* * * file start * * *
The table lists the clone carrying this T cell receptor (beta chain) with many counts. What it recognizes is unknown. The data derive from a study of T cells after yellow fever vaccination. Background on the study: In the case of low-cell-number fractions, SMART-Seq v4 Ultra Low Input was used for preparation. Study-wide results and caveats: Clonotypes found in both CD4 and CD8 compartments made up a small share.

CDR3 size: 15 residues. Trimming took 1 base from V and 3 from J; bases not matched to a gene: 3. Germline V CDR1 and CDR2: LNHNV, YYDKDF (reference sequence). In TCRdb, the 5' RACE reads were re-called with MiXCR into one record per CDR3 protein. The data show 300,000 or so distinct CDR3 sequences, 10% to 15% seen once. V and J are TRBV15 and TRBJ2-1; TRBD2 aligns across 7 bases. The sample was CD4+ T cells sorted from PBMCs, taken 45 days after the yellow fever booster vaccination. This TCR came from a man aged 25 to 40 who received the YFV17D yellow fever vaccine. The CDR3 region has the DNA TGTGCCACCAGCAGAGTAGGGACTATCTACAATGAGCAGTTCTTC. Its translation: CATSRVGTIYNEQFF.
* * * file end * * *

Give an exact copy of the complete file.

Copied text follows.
The table lists the clone carrying this T cell receptor (beta chain) with many counts. What it recognizes is unknown. The data derive from a study of T cells after yellow fever vaccination. Background on the study: In the case of low-cell-number fractions, SMART-Seq v4 Ultra Low Input was used for preparation. Study-wide results and caveats: Clonotypes found in both CD4 and CD8 compartments made up a small share.

CDR3 size: 15 residues. Trimming took 1 base from V and 3 from J; bases not matched to a gene: 3. Germline V CDR1 and CDR2: LNHNV, YYDKDF (reference sequence). In TCRdb, the 5' RACE reads were re-called with MiXCR into one record per CDR3 protein. The data show 300,000 or so distinct CDR3 sequences, 10% to 15% seen once. V and J are TRBV15 and TRBJ2-1; TRBD2 aligns across 7 bases. The sample was CD4+ T cells sorted from PBMCs, taken 45 days after the yellow fever booster vaccination. This TCR came from a man aged 25 to 40 who received the YFV17D yellow fever vaccine. The CDR3 region has the DNA TGTGCCACCAGCAGAGTAGGGACTATCTACAATGAGCAGTTCTTC. Its translation: CATSRVGTIYNEQFF.